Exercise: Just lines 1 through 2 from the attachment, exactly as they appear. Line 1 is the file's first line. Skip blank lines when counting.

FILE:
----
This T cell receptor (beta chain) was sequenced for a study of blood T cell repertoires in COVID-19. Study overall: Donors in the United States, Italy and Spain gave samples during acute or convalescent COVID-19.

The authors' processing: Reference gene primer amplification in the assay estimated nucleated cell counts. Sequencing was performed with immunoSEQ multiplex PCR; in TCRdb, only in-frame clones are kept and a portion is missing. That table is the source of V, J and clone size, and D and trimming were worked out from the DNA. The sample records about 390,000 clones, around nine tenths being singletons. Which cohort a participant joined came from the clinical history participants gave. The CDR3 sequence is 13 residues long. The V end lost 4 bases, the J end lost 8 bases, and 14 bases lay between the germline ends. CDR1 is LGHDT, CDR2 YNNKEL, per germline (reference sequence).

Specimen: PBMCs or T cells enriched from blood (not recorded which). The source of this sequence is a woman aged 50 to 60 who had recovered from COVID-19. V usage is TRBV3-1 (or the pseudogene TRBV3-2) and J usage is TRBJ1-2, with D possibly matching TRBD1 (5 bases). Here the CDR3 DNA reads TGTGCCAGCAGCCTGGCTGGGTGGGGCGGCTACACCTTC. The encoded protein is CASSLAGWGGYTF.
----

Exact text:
This T cell receptor (beta chain) was sequenced for a study of blood T cell repertoires in COVID-19. Study overall: Donors in the United States, Italy and Spain gave samples during acute or convalescent COVID-19.

The authors' processing: Reference gene primer amplification in the assay estimated nucleated cell counts. Sequencing was performed with immunoSEQ multiplex PCR; in TCRdb, only in-frame clones are kept and a portion is missing. That table is the source of V, J and clone size, and D and trimming were worked out from the DNA. The sample records about 390,000 clones, around nine tenths being singletons. Which cohort a participant joined came from the clinical history participants gave. The CDR3 sequence is 13 residues long. The V end lost 4 bases, the J end lost 8 bases, and 14 bases lay between the germline ends. CDR1 is LGHDT, CDR2 YNNKEL, per germline (reference sequence).